IU Med School affiliate will fight racism as a ‘public health crisis’
The hospital system will adopt new policies, such as more diverse hiring and more aggressive monitoring of discrimination.
Indiana University Health declared racism a “public health crisis.”
Indiana University’s health system will fight racism as a “public health crisis.”
Along with two other hospital systems operating in Indianapolis, Indiana University Health announced that it would stand “against racism, injustice and inaction.”
A joint statement explained that systemic racism in the healthcare industry can lead to lower outcomes among minority communities. Therefore, the three hospitals are “focused on improving access to care and eliminating racial biases that contribute to poor health outcomes.”
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All three hospitals committed to reducing discrimination “among team members, patients and guests,” as well as reviewing policies that have inhibited “a diverse, equitable, inclusive and anti-racist organization with measures of accountability.” Accordingly, they will increase the diversity of their staff.
IU Health and the other hospitals additionally promise to monitor the care that they give to underserved populations, as well as to identify and research racial disparities in healthcare access.
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Indiana University Health, according to its website, is the largest network of physicians in the state of Indiana, with dozens of facilities across the state staffed by more than 1,500 physicians. It is partnered with the Indiana University School of Medicine and gives over $500 million annually to aid the Indiana community.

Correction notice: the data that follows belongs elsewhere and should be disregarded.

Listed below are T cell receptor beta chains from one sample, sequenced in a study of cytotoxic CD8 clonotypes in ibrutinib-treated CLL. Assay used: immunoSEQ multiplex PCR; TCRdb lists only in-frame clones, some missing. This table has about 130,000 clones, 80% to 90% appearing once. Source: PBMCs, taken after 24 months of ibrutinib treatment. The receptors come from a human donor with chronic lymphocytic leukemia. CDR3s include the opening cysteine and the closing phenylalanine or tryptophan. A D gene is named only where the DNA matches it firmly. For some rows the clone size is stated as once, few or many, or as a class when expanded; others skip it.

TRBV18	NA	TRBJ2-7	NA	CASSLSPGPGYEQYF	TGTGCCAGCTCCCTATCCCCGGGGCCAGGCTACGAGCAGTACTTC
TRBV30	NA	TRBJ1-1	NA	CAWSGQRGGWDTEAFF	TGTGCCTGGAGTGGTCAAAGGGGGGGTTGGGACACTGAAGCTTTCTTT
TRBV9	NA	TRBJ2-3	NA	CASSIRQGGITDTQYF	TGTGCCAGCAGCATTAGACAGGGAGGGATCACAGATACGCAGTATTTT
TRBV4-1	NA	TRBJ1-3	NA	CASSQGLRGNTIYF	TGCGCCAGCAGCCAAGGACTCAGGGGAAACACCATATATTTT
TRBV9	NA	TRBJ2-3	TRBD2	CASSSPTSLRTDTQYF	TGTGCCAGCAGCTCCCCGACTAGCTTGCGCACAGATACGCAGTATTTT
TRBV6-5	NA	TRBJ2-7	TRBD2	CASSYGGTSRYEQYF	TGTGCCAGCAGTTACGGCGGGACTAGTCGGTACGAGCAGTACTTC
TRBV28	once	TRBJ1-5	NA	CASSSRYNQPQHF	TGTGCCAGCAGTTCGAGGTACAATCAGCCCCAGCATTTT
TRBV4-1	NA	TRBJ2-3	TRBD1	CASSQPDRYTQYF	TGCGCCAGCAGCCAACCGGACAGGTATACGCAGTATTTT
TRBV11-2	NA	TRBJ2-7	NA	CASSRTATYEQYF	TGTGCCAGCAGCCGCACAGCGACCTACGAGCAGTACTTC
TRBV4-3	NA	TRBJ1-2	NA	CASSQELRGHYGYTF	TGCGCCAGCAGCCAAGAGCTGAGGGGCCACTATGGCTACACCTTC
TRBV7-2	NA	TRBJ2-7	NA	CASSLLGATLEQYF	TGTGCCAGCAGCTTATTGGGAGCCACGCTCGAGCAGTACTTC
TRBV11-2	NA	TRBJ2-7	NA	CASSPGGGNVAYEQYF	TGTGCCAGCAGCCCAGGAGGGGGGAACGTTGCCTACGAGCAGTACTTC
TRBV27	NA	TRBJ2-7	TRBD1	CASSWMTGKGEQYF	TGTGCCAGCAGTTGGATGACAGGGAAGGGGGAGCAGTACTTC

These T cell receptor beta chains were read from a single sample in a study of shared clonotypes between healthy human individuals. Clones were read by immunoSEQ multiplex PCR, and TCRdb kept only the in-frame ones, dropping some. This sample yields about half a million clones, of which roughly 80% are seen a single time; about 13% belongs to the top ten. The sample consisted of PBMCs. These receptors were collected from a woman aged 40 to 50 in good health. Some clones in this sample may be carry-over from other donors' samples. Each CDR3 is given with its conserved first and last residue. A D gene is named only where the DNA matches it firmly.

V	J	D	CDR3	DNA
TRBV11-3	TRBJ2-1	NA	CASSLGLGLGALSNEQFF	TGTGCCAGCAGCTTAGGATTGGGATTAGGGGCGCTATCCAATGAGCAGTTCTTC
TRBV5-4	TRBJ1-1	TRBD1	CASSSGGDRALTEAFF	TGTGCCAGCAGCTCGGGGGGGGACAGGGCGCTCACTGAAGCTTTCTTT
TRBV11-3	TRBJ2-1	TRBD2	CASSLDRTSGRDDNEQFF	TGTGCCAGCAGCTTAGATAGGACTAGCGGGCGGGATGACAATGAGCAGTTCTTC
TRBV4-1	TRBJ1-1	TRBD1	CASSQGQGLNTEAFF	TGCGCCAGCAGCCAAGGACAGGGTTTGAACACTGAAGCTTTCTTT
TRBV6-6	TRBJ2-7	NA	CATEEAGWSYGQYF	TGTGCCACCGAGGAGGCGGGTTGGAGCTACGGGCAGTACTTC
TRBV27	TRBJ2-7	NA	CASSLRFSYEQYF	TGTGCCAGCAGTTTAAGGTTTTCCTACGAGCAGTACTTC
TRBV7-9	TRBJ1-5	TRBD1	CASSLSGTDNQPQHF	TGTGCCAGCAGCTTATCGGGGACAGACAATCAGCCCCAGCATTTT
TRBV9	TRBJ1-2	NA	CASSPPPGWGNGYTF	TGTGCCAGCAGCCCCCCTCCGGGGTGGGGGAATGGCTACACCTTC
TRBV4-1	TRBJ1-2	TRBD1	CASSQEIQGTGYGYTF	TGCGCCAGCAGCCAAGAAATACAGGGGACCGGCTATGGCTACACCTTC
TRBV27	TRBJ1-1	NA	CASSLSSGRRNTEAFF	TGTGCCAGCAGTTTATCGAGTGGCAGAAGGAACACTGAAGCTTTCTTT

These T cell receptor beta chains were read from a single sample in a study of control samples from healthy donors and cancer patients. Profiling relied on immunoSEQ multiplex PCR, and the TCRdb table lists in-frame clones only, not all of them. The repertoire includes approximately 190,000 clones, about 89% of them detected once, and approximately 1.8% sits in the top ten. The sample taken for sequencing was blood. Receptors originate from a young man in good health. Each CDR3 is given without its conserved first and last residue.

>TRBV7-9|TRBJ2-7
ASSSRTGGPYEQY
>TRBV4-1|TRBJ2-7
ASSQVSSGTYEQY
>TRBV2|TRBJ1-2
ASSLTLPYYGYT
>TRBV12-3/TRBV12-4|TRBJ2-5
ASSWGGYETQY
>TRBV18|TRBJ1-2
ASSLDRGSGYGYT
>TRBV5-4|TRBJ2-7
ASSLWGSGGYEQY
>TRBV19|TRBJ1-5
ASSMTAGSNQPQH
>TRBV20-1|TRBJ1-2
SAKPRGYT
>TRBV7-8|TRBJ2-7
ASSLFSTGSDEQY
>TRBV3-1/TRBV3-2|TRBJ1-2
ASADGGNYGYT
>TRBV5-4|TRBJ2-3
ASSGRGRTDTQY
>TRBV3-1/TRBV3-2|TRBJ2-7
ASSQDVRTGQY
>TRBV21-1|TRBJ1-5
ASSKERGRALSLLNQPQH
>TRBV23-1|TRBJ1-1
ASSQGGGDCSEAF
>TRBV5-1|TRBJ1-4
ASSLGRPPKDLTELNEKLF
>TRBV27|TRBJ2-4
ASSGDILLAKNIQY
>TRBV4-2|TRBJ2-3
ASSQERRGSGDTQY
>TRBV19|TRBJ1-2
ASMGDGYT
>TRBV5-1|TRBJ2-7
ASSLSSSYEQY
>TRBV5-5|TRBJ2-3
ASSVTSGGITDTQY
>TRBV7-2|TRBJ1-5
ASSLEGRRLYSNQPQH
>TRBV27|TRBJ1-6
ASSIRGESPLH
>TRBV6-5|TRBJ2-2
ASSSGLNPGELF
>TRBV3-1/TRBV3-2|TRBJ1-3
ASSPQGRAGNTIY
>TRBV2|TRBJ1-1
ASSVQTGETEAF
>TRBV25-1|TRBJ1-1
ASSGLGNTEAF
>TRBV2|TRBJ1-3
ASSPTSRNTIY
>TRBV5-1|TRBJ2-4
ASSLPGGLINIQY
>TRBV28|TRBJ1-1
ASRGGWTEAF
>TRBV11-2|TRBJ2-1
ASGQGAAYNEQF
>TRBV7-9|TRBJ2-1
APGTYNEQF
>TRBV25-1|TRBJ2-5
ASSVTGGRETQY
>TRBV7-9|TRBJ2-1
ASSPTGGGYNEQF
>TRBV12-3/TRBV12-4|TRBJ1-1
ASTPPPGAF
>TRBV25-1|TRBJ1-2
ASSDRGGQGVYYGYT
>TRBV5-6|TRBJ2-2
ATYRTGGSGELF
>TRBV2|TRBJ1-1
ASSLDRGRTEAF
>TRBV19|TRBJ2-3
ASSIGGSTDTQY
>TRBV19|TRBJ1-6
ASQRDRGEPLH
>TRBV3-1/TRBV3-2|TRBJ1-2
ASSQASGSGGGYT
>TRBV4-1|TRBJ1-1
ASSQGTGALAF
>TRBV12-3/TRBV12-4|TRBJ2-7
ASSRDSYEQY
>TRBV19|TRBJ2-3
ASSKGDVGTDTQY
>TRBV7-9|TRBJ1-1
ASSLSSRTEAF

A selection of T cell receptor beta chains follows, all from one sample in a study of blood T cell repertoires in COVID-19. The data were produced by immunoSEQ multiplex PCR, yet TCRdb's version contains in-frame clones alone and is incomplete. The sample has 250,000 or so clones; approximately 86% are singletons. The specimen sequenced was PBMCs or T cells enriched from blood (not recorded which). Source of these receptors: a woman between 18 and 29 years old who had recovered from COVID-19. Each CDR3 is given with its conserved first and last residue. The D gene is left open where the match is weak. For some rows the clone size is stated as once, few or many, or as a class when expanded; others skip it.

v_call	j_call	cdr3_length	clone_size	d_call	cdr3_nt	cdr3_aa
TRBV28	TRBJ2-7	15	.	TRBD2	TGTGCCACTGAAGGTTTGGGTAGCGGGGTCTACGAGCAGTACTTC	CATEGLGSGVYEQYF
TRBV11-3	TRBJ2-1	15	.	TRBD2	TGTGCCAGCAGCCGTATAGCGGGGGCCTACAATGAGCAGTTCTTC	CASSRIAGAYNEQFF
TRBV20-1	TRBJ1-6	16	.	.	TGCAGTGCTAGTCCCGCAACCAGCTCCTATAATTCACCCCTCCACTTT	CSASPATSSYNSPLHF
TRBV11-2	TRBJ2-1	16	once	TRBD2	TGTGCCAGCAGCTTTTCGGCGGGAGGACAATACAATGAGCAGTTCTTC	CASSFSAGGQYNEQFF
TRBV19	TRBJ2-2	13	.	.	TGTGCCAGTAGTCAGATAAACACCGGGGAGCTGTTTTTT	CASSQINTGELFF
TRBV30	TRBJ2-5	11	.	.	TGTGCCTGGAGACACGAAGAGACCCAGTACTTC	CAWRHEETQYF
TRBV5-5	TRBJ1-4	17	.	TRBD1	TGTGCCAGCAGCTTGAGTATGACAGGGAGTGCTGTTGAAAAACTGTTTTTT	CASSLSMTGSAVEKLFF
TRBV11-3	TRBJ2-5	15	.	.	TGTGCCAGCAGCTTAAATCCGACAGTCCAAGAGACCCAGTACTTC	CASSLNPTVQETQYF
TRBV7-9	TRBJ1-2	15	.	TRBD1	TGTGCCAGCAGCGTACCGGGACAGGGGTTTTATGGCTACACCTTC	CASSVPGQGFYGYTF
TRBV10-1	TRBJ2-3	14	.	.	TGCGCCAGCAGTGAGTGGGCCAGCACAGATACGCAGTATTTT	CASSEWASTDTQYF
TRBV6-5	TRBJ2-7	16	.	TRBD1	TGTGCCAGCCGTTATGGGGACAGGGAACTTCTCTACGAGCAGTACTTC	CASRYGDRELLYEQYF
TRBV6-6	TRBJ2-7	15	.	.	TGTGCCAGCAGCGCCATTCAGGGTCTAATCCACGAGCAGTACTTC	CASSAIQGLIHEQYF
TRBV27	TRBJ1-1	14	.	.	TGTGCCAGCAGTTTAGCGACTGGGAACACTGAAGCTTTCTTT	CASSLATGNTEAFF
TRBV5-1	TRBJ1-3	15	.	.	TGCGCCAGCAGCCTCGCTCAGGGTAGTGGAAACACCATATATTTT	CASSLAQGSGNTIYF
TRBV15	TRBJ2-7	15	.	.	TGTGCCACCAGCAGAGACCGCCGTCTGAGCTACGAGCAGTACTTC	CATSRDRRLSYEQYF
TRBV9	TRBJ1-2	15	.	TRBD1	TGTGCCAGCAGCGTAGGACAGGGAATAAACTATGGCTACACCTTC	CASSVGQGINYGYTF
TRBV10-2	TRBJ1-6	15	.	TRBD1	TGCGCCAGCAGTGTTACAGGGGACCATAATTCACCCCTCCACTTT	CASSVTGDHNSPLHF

In a September blog post, IU Health blamed the higher COVID-19 death rate among African-Americans upon “racism and other forms of oppression — from societal levels all the way down to healthcare settings.” IU Health Community Outreach & Engagement Director Brenda Biggs said that the health system must “dismantle all the ways that these inequities have been created through decades.”
She also added that increasing equity must be “interwoven through all of the work, so when we’re looking at things, we’re making sure it is present for anything and everything.”
Campus Reform reached out to Indiana University School of Medicine for comment but did not receive a response.
Follow the author of this article on Twitter: @BenZeisloft